Tulsa man uses technology to rebuild Black Wall Street

Tulsa man uses technology to rebuild Black Wall Street

TULSA, Okla. — Tyrance Billingsley II is channeling the legacy of Black Wall Street into a tech-focused movement, seeing the industry as a tool to rebuild generational wealth.

Billingsley, a Tulsa native and descendant of survivors of the 1921 Tulsa Race Massacre. His journey into the past began with a discovery at the historic Vernon AME Church. “We found the names of one of my family members in one of the books that donated to the rebuilding of Vernon AME Church on a ledger,” said Billingsley.

He said this connection to his ancestors inspired his vision for the future, launching Black Tech Street in 2021.

Billingsley said he’s on a mission to revitalize the community through cutting-edge technology; focusing on cybersecurity, data analytics, and responsible artificial intelligence. His efforts are gaining support from the big leagues.

“We brokered an alliance with Microsoft to raise the capacity of our ecosystem to attract, retain and produce Black cyber talent,” said Billingsley. “We’ve got a soft goal we’re working towards of trying to get a thousand Black cyber professionals in Tulsa by the year 2030.”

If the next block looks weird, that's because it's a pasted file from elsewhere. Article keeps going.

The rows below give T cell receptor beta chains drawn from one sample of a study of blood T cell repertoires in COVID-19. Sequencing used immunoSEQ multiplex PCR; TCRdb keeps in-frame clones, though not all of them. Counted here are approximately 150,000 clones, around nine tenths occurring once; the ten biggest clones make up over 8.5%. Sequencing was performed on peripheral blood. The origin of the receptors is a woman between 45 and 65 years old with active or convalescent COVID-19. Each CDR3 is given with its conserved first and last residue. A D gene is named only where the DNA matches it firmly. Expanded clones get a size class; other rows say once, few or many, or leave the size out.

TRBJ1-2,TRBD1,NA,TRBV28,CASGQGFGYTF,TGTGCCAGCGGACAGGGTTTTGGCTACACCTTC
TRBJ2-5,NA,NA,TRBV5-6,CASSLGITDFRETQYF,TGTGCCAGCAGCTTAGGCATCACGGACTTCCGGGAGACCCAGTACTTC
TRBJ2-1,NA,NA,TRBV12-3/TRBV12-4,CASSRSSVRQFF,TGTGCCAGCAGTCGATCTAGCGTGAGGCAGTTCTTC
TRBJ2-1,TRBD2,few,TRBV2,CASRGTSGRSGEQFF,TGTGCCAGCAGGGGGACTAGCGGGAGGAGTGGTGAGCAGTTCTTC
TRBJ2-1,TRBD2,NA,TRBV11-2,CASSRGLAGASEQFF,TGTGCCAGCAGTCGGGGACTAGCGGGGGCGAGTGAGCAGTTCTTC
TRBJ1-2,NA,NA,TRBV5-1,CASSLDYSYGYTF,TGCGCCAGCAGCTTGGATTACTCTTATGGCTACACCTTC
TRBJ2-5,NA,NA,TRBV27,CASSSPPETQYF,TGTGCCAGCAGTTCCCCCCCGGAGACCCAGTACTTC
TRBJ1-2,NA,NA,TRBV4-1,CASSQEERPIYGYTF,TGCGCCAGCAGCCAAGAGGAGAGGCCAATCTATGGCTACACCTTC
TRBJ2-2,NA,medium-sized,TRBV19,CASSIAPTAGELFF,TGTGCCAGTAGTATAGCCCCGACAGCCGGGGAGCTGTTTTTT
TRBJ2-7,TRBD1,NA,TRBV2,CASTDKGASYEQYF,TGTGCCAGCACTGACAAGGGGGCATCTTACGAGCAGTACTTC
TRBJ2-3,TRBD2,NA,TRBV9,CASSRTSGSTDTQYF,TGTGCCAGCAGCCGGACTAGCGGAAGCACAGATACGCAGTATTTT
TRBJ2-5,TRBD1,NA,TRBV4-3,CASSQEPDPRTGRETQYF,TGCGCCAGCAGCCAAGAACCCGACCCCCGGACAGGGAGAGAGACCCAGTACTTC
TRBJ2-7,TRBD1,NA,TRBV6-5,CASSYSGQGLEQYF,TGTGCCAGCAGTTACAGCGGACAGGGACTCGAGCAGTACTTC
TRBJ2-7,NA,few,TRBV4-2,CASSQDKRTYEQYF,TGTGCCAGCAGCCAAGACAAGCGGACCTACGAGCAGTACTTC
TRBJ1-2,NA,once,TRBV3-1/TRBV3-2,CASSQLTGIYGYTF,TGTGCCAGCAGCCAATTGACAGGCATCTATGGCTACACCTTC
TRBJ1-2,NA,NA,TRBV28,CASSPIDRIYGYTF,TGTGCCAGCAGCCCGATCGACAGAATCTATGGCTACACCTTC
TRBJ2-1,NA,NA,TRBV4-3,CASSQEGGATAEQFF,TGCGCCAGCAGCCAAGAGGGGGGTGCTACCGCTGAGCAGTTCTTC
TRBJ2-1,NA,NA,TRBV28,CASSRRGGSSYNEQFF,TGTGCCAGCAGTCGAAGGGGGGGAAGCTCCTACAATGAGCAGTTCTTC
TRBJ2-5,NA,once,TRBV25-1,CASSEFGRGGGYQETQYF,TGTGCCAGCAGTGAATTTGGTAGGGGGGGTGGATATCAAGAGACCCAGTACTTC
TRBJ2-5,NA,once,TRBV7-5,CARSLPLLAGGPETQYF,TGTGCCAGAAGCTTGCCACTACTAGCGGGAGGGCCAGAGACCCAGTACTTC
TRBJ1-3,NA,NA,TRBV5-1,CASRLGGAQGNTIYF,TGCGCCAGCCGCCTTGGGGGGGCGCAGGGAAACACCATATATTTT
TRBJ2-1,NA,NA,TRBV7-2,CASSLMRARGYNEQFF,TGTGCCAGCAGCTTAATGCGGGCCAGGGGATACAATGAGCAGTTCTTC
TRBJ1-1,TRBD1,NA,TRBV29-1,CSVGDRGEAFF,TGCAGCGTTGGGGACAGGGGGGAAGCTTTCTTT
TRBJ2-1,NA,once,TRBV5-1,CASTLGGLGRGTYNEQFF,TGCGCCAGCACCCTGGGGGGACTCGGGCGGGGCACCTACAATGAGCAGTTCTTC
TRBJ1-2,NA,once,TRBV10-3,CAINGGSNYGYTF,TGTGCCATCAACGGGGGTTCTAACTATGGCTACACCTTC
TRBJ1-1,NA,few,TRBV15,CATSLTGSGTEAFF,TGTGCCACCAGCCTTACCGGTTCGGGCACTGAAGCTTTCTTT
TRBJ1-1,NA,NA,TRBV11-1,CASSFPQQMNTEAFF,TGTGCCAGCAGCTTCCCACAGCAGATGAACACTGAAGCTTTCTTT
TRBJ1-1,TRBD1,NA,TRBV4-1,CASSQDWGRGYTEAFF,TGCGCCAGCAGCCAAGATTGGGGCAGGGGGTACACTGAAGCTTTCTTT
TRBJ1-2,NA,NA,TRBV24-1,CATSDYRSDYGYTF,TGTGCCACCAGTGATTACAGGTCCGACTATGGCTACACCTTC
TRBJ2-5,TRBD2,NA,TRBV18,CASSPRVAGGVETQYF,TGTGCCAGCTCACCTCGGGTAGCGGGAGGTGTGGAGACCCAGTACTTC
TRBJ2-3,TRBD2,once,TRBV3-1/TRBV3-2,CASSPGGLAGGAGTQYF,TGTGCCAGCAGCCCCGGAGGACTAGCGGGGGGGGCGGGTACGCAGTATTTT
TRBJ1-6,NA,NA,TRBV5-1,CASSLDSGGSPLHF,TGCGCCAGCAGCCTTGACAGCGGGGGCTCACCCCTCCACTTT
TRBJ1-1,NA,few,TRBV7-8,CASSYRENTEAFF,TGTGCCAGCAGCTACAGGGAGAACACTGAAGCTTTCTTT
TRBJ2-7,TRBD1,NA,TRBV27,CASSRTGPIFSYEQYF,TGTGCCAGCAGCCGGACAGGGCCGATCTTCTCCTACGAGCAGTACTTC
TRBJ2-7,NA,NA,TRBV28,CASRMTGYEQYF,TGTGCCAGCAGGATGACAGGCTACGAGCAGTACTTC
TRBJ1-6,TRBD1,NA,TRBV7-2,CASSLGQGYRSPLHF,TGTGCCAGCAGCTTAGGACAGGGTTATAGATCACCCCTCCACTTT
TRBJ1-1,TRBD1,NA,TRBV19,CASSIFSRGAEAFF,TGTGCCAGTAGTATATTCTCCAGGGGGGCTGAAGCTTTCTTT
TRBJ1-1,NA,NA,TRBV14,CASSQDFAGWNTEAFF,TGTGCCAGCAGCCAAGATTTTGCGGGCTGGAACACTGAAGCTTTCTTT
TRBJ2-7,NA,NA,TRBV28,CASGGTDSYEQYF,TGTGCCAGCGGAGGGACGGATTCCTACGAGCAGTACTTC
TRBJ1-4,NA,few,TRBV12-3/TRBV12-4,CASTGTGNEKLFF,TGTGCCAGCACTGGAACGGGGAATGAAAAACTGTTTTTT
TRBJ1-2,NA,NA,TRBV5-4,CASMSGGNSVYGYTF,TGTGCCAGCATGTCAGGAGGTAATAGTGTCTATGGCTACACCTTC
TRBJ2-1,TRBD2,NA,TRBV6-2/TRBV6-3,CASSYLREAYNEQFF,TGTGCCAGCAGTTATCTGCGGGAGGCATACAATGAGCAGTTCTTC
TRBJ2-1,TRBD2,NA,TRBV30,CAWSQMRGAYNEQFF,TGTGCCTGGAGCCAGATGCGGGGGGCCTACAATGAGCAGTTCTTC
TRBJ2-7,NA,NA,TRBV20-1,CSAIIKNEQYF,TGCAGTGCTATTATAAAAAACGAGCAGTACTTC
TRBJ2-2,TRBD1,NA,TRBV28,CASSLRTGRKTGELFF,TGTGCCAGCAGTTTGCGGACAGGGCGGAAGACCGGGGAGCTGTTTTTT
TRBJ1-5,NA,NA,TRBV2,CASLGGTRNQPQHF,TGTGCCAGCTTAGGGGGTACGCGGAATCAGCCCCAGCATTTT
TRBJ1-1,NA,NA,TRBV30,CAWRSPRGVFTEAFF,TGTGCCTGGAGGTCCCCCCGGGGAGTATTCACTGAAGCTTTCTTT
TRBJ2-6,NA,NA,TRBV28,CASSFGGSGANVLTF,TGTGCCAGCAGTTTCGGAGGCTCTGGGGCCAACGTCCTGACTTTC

Billingsley is getting national attention for his ethics in AI work, like an invitation to see President Biden sign an Executive Order, and speaking to the U.S. Senate.

“We’re working to rebirth Black Wall Street as a premier Black innovation economy, but also catalyze this movement that sees Black people embrace tech as a mechanism to build wealth and impact the world.”

Billingsley said he helped bring dozens of black tech professionals to the national hacker convention, DEF CON.

Hack the Future is kicking off at the Greenwood Cultural Center on February 22. It’s next stops will be Chicago, Cleveland, and Houston.

“We’ll be exposing community members to artificial intelligence and challenging them to interface with it in a way that shows how it can be used to enhance the productivity in their respective areas of life and employment,” said Billingsley.

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